DANVILLE -- In August 2008, a pickup truck crossed the central line of the intersection of Lawrence Road and Jasmine Way, narrowly missing Laura and Evan Lee's home on Freesia Court, resident Evan Lee said.

It landed very close to his home, taking down their fence, two street trees and a city fence, he said during a March 18 Town Council meeting, as councilors considered whether to install a three-way stop sign in the curved intersection.

In a second serious accident on Dec. 1, another pickup truck failed to slow on the curving intersection on Lawrence, overturning more trees and landing at the foot of their home, Lee said. He and his wife are still finding debris in their yard from the wreckage, he said. And most recently, on March 5, a driver also lost control of his vehicle not far south from his home on Lawrence and Provence roads.

"There could have been a lot more damage and people getting hurt," Lee said. "I think it's just a matter of time if we don't do anything."

Lee was among eight residents who asked councilors at the meeting to install a three-way stop, a center median and other traffic measures, to prevent future serious accidents. But an equal number of residents, who live primarily in rural areas south of the intersection, spoke against the measure, arguing that it would lead to more stop-and-go traffic in their area, as well as go against promises made in the 1990s, that with increased development stop signs would not be installed along Lawrence Road.

"We all believe in safety first," said Tom McDaniel, a Lawrence Road resident living south of the intersection. But he said residents had not been given enough notice to study proposed measures, to reach a solution that was "not one-sided. He'd like other measures to be considered before making the decision to go to stop signs, and he's gathered the signatures of some 93 residents on a petition opposing them.

"No one wants this stop sign; everyone feels betrayed," he said.

Resident Tom Flood also questioned how much the three-way stop signs would help prevent accidents, considering that two of the serious accidents involved drivers who were intoxicated. He also said residents have already made compromises. They agreed to a stop sign at Lawrence Road and Casablanca Street, some 400 feet north of the intersection in question, to improve safety for kids going to Diablo Vista Middle School, which was opened in 2000, he said.

"We did not oppose the earlier stop sign," Flood said. "The slippery slope has arrived."

Meanwhile, Muhammed Jawaid, a Gerbera Street resident whose backyard fronts Lawrence Road, said that for drivers trying to turn right from Plumeria onto Lawrence into the curved intersection, "that is a blind corner."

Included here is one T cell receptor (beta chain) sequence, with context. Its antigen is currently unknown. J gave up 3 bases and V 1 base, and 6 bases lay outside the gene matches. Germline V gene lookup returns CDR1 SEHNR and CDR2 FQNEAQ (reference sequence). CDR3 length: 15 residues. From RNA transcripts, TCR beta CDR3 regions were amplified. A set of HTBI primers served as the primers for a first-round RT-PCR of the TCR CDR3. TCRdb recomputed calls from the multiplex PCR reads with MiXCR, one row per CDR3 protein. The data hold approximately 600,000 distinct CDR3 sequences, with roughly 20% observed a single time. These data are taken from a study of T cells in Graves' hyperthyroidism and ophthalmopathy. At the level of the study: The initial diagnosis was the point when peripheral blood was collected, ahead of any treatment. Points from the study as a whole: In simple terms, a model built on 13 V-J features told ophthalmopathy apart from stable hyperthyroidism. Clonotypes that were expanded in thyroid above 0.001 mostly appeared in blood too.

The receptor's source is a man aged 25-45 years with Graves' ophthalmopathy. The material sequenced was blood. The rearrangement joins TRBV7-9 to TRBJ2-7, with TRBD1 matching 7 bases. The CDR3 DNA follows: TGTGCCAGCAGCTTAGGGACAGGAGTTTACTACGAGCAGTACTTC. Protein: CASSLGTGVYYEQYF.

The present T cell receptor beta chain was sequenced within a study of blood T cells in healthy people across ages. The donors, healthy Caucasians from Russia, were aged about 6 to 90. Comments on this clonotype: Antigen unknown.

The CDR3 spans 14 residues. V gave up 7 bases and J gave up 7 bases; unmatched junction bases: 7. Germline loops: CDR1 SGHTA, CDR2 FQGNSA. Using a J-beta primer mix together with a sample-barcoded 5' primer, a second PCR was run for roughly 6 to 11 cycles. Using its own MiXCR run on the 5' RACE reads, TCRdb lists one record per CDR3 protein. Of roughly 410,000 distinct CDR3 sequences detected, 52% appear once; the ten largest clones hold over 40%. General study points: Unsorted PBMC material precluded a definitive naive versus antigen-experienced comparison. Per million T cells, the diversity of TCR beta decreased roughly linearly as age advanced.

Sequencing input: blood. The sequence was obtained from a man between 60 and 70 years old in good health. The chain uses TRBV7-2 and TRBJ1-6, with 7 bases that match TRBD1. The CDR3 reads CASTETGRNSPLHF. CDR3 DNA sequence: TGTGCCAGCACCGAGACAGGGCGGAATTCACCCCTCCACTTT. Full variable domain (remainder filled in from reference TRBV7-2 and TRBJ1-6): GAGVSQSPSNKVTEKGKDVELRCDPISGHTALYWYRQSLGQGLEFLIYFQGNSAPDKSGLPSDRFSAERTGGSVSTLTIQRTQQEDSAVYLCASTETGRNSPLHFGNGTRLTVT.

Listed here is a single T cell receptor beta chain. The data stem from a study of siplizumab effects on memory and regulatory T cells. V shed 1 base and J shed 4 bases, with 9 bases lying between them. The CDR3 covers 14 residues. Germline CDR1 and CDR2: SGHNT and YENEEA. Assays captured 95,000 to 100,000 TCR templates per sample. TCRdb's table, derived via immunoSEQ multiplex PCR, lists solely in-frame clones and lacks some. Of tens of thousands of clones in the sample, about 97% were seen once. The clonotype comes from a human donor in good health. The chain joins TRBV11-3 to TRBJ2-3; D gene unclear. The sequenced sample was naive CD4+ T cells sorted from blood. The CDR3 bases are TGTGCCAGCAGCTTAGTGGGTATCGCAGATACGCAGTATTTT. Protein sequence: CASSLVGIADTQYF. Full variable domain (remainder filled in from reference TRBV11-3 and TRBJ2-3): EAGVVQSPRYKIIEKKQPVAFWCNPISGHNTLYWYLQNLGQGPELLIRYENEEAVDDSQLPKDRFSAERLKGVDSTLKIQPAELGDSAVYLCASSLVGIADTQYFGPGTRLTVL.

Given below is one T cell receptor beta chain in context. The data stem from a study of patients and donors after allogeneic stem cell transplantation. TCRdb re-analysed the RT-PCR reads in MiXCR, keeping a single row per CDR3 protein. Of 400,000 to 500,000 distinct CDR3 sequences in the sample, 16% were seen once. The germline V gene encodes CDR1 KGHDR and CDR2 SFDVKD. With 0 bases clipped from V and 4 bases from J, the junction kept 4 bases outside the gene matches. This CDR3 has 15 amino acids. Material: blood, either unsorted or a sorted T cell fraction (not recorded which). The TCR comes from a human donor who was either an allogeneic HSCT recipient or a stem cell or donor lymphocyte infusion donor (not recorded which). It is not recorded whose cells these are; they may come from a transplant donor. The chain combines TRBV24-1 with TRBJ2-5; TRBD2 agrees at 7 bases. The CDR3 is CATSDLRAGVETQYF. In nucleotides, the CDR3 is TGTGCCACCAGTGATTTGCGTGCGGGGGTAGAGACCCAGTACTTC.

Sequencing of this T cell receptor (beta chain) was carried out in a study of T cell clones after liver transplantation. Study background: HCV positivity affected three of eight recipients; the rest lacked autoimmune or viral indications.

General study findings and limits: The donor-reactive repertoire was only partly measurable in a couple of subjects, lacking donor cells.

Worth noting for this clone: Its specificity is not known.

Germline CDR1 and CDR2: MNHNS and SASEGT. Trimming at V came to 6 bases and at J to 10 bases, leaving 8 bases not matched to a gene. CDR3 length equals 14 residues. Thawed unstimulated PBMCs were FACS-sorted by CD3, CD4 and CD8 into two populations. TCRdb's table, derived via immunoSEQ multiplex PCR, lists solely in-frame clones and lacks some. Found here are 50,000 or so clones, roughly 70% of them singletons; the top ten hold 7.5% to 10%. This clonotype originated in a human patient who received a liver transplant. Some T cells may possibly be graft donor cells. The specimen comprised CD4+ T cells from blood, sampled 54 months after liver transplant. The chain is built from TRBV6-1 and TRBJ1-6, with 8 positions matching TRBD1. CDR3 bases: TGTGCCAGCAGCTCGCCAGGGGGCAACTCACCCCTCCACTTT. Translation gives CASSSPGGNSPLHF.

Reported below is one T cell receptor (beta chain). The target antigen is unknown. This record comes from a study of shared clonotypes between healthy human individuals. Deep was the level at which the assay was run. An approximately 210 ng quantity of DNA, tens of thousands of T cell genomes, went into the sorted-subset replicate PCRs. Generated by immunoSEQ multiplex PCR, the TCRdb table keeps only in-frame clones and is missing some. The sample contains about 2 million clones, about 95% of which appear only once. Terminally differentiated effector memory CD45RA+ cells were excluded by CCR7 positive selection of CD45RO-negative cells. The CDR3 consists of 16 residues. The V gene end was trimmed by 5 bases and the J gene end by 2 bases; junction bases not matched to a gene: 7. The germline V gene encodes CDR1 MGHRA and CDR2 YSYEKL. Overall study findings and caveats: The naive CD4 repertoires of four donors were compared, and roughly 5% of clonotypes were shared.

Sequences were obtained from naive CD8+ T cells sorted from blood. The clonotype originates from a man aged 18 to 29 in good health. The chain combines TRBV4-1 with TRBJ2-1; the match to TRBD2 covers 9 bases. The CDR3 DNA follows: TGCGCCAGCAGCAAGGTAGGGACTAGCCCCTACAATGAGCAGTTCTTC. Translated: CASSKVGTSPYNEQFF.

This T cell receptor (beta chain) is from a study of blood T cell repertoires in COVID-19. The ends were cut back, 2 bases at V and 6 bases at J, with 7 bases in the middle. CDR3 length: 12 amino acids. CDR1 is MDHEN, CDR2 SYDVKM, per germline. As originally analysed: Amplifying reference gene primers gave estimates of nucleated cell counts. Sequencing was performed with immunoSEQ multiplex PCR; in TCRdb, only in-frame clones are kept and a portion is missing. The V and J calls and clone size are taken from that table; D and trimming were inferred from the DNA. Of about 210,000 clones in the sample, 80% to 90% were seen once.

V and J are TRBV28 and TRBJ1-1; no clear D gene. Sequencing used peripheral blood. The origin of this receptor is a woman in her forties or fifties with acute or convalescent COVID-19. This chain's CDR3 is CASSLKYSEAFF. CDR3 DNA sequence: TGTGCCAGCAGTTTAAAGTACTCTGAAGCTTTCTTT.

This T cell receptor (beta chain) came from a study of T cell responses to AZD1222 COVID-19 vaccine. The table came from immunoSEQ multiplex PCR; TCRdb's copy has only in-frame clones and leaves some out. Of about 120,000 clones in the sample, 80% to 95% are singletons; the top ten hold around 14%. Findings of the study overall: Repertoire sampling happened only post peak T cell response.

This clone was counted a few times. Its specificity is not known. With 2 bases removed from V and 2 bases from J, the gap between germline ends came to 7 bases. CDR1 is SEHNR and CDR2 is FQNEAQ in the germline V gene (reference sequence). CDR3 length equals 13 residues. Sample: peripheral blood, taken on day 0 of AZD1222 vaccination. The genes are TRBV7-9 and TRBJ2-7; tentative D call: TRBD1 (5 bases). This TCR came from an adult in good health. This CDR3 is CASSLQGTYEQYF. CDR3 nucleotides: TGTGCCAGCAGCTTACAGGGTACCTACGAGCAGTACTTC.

Residents living near the intersection have seen a number of accidents and many near-misses there every day, he said. He and Evan Lee have themselves gathered about 65 signatures for a petition supporting the traffic improvements.

"That being a blind corner, an accident will happen," Jawaid emphasized to councilors. "Then who will be responsible? You will be responsible -- it'll be on your shoulders. And you'll open up a Pandora's box of lawsuits."

No serious injuries or deaths were the result of the three serious accidents at or near the intersection, though drivers lost control and crossed the center lane, veering over the opposite curb, crashing through trees and hitting utility poles, confirmed Danville spokesman Geoff Gillette on Thursday. In all of the accidents, drivers were speeding and the first two involved alcohol.

In response to the strong opinions expressed, councilors voted unanimously on Tuesday night to table the issue, until the town's traffic department comes up with a more detailed study of the various traffic options suggested as alternatives, such as tree barriers, a digital radar sign and a center median. It will take least 45 days before the issue comes back before the council.

Meanwhile, London Cammack, who said her family lives next to the Lee residence, made an emotional plea to councilors to install stop signs. She said she no longer lets her kids play in the cul-de-sac of Freesia Court, where a number of out-of-control cars have landed.

"If it hadn't been for that small barrier of trees, it could have been my own kids who were hit," she said. "You have to do something. If you don't, there will be someone who is hurt -- if not killed."

Contact Joyce Tsai at 925-847-2123. Follow her at Twitter.com/JoyceTsaiNews.